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75 Years after Executive Order 9066: Experiences of Local Japanese Americans

by Nancy Shimamato and Linda Canada
Presented by Partnership for Racial Justice

Poston Barracks and water towerThe attack on Pearl Harbor by Japan was certainly a day that will live in infamy. Over 2000 US soldiers were killed, and 1000 injured. The US fleet was critically damaged, losing 20 navy ships and some 300 airplanes.

Even before the Japanese attack on Pearl Harbor, the US government viewed its immigrants from Japan as being potential Japanese spies. Immediately after Pearl Harbor, the US government declared Japanese nationals “enemy aliens” and hundreds were arrested beginning the night of December 7, 1941.

Then, a mere 10 weeks after Pearl Harbor, FDR issued Executive Order 9066. Many of you don’t know what EO 9066 is, much less how it affected 120,000 Japanese Americans and their families during WWII. EO9066, issued on February 19, 1942 by FDR, announced the immediate round up and imprisonment of all people of Japanese descent living on the West Coast of the US. Two-thirds of this group were American citizens, the sons and daughters
of the immigrants from Japan.

Most people of Japanese descent living in San Diego at that time were sent first to Santa Anita Racetrack, then on to Poston, Arizona for internment/incarceration. Some of these individuals, who were children or teenagers at the time, still live in San Diego today, and their stories are rich with remembrances, sacrifices, even fun times the kids had while in “camp.”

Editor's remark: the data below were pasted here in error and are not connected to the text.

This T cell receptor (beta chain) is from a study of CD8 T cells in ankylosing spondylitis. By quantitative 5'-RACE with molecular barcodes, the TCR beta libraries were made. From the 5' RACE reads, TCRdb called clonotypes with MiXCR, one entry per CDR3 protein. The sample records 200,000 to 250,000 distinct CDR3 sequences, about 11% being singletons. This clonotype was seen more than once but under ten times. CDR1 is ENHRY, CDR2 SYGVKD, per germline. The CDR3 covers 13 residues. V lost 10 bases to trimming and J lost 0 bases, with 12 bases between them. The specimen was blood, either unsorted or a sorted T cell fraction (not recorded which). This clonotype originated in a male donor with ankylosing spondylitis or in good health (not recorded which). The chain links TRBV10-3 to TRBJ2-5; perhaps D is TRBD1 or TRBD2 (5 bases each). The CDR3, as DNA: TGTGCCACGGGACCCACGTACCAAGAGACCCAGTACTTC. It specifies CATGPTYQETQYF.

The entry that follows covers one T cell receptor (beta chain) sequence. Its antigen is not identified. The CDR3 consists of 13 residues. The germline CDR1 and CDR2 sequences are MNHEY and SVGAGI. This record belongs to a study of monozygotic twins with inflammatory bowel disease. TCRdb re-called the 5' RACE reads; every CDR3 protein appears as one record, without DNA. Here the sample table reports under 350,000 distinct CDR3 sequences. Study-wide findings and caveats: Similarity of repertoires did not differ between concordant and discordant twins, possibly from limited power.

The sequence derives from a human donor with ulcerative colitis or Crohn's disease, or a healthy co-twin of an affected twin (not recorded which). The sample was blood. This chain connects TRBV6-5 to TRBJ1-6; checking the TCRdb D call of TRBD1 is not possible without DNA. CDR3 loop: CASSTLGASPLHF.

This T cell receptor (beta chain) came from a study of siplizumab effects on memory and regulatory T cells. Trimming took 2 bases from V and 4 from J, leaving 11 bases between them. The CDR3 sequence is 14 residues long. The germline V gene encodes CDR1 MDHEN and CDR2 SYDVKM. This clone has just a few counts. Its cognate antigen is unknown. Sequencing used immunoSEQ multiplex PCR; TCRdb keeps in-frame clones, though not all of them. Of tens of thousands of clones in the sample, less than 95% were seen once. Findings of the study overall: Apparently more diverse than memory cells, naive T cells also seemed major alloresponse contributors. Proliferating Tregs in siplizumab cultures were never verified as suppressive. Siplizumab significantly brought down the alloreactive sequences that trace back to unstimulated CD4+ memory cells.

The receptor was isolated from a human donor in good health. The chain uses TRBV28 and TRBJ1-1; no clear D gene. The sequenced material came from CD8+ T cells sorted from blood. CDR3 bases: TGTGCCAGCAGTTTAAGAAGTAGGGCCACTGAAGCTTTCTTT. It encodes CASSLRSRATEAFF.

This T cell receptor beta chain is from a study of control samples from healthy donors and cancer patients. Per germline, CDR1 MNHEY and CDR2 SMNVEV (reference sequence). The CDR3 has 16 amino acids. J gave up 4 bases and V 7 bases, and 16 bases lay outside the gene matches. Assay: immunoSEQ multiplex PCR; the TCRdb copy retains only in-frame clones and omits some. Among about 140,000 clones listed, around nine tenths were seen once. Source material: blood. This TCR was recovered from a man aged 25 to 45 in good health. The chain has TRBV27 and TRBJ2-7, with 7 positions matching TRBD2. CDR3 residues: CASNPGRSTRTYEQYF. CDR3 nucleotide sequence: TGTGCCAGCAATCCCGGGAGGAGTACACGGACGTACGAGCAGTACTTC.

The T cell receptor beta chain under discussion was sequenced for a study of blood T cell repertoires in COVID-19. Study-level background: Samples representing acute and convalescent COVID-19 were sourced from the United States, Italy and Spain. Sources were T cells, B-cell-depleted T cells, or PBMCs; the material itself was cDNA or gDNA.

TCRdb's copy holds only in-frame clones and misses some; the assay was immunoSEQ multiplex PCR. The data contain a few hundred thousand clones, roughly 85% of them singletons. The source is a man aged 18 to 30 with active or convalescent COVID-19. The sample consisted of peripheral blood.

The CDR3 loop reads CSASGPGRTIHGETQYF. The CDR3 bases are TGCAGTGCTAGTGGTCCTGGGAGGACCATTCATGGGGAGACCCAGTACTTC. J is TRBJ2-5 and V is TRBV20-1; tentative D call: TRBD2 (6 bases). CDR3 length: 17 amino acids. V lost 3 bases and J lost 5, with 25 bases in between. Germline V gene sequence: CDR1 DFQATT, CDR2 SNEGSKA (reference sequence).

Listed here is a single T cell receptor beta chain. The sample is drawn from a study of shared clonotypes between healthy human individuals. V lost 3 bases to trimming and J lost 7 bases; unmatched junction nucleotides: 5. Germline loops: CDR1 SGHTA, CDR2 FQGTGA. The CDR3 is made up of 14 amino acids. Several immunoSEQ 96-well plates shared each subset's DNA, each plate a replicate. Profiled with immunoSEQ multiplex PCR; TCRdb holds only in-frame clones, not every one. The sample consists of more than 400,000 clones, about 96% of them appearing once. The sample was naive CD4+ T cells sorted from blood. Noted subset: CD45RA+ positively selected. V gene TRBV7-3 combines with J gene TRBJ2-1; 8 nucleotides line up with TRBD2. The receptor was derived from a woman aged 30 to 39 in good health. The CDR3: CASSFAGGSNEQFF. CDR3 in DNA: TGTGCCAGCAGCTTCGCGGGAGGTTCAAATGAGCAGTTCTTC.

It is an honor to present a discussion with former Poston internees Yuki Kawamoto and his  wife Mits Kawamoto. It will be moderated by Linda Canada, Archivist at the Japanese American Historical Society of San Diego. Yuki and Mits will talk about how life changed when their families were taken first to the Santa Anita Assembly Center, and later to the internment camp at Poston, Arizona. Stories about day to day life in the camps, as well as the attitudes of their families and friends, will help you understand what it was like to be taken away from the life they had known, and to live among more Japanese people than they’d ever seen before! Finally, they will talk about “moving on” after this disruption, and offer their thoughts about whether the US government might ever do this type of mass incarceration again.

Please join us on Sunday, July 23, at 12:30, for this eye-opening and important discussion.  Learn how understanding what happened 75 years ago can help prevent it from occurring again. As the brave internees have said over and over, “never again…”

-Nancy Shimamoto and Linda Canada

Pioneer Ocean View UCC
2550 Fairfield Street, San Diego CA 92110

July 23, 2017, 12:30-2:00

Sponsored by:
San Diego UCC Partnership Churches –
Partnership for Racial Justice

Organized by:
Japanese American Historical Society of
San Diego

For more information, contact:
Nancy Shimamoto
or (619) 431-5031
Japanese Amereican Flyer - revised


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